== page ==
Archaeologists in the dense jungle of Honduras began extracting dozens of artefacts on 12 January from what is thought to be the mythical White City, a site where they believe twin cities from an ancient civilisation once thrived. The artefacts were unearthed at the site of an unknown civilisation which was discovered in 2012, in the eastern Mosquitia region of Honduras, about 200 miles north-east of the Honduran capital.
President Juan Orlando Hernandez visited the site and talked to archaeologists who worked amid tight military surveillance because the site is located in an area where drug cartels operate. The excavation site continues to be guarded by army troops to protect it from looting and the presence of drug traffickers. The remains point to a civilisation with advanced artistic and engineering skills which are distinct from ancient Mayan cites also known to the region.
A vessel with handles shaped like the head of a vulture and a tray with a jaguar's head made from clay dating from 1000 to 1500 AD, were among the artefacts extracted from a ceremonial city dubbed Jaguar City and were presented in Catacamas, located in eastern Honduras.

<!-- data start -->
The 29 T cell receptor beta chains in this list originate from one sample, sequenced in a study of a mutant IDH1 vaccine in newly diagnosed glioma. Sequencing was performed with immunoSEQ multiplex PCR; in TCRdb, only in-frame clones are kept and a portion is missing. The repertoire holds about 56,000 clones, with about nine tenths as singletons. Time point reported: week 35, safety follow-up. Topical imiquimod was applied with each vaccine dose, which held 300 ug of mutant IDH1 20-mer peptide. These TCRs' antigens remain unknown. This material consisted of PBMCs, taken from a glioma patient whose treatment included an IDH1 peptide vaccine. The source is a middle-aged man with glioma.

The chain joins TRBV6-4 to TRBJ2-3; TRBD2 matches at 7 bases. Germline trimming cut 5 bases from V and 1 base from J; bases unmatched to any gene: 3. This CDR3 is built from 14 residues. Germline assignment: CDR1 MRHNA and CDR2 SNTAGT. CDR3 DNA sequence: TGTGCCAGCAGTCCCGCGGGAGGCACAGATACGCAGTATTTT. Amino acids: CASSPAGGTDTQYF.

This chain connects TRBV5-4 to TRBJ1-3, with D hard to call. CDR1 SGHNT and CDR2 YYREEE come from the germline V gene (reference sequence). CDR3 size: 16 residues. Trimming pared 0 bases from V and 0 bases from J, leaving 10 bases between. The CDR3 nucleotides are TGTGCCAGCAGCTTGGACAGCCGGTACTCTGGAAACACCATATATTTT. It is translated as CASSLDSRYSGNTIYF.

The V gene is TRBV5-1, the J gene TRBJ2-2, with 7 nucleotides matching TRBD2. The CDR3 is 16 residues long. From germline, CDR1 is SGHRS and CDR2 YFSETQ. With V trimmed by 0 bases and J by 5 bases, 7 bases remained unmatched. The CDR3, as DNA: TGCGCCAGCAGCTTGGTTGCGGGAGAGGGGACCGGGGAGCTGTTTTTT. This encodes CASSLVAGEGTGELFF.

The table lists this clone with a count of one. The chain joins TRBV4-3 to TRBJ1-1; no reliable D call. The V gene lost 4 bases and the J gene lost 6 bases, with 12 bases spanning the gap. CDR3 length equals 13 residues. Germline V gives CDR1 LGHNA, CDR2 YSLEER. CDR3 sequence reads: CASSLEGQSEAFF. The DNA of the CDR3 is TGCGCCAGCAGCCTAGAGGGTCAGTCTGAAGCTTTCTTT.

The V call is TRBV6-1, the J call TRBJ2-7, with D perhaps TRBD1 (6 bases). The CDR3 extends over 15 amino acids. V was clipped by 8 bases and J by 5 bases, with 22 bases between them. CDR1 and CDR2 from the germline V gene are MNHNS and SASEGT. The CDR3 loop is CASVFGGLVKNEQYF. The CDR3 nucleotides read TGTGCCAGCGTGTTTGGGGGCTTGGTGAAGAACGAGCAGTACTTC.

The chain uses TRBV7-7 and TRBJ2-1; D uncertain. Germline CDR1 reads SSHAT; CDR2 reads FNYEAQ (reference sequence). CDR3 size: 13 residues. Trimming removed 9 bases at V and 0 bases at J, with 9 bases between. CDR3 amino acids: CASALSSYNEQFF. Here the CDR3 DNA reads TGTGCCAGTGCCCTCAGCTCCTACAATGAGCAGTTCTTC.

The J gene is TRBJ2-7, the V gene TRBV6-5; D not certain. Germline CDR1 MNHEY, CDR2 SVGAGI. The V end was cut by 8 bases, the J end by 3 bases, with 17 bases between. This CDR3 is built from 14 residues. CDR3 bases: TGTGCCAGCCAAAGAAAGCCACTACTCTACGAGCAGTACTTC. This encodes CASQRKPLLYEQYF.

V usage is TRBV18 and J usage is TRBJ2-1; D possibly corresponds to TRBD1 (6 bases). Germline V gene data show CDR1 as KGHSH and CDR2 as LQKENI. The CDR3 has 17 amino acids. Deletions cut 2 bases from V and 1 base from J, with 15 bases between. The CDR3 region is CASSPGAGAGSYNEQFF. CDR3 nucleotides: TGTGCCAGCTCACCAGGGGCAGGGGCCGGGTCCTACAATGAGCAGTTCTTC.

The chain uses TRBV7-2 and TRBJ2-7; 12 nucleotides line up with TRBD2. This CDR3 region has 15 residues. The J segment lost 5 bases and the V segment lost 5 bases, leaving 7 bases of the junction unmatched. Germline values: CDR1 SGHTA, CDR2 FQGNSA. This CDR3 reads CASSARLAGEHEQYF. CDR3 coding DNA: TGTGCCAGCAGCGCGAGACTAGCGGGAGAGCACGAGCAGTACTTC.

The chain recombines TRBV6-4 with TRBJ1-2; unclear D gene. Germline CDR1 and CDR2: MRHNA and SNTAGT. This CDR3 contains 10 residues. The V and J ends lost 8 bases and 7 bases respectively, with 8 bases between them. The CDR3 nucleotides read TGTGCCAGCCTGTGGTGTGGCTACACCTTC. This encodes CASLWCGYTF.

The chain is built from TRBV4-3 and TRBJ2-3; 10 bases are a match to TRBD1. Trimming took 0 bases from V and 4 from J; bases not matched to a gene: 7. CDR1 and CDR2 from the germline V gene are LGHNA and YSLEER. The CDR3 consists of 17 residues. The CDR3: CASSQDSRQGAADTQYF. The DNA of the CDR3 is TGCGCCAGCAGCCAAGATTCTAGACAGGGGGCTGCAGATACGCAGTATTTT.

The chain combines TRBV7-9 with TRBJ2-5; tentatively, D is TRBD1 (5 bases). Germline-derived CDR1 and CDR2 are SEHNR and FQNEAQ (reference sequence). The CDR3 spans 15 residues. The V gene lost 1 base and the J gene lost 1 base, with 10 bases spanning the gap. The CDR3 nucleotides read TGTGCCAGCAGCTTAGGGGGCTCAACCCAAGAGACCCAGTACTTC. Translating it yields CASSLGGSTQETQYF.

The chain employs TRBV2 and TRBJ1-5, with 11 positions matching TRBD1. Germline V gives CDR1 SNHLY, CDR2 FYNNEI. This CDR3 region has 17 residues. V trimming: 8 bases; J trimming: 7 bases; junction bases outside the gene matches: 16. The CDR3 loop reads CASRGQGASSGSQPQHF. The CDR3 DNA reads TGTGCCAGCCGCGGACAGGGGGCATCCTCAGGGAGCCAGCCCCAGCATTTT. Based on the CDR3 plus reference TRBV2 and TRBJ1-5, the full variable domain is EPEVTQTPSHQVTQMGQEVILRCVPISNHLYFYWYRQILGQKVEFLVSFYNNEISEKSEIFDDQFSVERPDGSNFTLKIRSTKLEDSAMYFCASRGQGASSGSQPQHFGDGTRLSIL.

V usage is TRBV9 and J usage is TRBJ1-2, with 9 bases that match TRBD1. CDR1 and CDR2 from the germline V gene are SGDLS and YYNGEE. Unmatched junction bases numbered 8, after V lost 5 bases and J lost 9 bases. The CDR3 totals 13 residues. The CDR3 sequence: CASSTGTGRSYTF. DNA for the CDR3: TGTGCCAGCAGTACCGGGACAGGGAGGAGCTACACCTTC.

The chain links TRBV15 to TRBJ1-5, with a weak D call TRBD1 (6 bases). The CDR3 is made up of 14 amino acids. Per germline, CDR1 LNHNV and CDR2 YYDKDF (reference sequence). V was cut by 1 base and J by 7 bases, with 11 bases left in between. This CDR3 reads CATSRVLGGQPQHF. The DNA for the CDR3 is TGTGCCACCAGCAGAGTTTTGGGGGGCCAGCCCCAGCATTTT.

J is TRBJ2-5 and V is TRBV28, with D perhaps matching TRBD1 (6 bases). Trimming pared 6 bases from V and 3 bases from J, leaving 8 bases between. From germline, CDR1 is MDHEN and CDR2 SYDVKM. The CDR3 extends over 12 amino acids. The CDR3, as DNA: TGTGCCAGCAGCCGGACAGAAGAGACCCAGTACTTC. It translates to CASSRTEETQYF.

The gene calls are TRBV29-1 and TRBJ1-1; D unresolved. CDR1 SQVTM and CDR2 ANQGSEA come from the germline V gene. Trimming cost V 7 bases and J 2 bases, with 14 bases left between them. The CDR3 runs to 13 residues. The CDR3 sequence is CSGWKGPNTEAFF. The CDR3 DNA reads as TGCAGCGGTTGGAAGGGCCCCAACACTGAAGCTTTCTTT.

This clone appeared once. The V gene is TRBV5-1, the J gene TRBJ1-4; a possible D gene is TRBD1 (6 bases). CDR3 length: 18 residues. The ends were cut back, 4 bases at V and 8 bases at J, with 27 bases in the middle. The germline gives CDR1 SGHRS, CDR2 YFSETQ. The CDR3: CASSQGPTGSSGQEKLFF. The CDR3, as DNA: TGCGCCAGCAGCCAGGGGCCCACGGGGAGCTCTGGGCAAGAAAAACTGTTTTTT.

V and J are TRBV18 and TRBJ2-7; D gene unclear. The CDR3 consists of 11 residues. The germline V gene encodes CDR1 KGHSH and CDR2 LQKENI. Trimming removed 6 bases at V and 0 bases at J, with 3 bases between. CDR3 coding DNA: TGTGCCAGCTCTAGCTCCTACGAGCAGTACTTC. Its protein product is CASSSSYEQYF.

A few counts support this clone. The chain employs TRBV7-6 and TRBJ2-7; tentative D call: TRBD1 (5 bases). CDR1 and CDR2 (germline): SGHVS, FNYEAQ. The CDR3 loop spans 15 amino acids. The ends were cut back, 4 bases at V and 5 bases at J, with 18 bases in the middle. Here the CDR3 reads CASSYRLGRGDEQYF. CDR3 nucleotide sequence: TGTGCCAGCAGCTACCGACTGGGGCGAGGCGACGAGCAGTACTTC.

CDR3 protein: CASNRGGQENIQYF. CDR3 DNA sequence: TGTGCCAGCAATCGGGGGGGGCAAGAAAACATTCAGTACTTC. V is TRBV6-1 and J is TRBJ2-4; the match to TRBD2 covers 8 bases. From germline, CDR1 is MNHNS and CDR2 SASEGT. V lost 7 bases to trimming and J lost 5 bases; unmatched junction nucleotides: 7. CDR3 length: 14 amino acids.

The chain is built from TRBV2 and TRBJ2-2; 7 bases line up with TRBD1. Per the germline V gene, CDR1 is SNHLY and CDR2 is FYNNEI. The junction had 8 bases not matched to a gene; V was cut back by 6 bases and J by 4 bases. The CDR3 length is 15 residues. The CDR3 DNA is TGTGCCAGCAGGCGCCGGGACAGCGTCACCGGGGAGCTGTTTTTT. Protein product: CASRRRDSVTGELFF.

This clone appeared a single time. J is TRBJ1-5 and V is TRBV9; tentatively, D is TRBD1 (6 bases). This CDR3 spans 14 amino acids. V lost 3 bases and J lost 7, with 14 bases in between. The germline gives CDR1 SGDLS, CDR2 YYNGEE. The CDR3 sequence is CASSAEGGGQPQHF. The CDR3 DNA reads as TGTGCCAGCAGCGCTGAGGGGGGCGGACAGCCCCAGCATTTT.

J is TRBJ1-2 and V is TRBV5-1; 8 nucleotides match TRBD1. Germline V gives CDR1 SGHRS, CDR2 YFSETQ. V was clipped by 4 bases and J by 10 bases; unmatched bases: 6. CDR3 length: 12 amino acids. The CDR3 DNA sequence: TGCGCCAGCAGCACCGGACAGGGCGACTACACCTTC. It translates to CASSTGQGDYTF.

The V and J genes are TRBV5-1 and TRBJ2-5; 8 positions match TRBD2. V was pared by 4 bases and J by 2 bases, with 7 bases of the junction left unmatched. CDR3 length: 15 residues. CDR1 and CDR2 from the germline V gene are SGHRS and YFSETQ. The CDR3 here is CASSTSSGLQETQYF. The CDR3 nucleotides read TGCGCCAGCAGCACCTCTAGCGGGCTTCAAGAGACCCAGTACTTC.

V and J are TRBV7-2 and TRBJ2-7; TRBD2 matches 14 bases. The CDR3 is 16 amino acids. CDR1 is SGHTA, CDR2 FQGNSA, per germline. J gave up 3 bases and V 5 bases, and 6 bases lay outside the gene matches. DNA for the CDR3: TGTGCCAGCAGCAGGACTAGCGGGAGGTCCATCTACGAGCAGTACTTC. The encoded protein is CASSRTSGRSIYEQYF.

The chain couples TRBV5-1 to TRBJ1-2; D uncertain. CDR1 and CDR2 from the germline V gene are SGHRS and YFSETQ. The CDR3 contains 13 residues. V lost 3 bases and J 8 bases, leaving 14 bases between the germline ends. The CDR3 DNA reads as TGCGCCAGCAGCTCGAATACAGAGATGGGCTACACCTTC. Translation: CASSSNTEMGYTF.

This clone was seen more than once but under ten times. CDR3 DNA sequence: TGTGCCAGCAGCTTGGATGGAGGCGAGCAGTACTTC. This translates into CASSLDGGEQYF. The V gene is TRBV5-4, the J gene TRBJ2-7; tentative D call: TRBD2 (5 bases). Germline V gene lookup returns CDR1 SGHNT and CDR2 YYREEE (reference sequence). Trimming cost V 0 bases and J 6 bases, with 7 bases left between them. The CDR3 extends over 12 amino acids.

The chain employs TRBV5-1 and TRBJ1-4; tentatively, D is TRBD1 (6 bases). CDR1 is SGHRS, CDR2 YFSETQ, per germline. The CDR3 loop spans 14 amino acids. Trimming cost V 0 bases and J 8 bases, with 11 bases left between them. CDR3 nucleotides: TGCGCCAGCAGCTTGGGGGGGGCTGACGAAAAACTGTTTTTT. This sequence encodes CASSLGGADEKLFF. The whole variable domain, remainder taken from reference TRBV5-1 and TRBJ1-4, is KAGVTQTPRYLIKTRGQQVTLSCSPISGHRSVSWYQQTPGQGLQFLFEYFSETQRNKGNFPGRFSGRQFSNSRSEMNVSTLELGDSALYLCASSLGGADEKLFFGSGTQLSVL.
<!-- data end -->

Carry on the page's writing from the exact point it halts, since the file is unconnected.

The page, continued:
They are among more than 60 objects, including mostly buried stone sculptures resembling men and jaguars as well as the remains of a pyramid and other structures. The pre-Columbian ruins are believed to date from between 1,000 and 1,200 AD and were first detected in 2012 using aerial mapping techniques.
"For the first time we're able to study this culture systematically. And we're also able to draw the world's attention to La Mosquitia," said archaeologist Christopher Fisher, at a press conference where some of the artefacts were displayed.
The mythical White City was first mentioned by Spanish colonisers in the 16th century. Another lost City of the Monkey God was popularised by American explorer Theodore Morde who claimed he made the discovery in the same region of Honduras in 1939.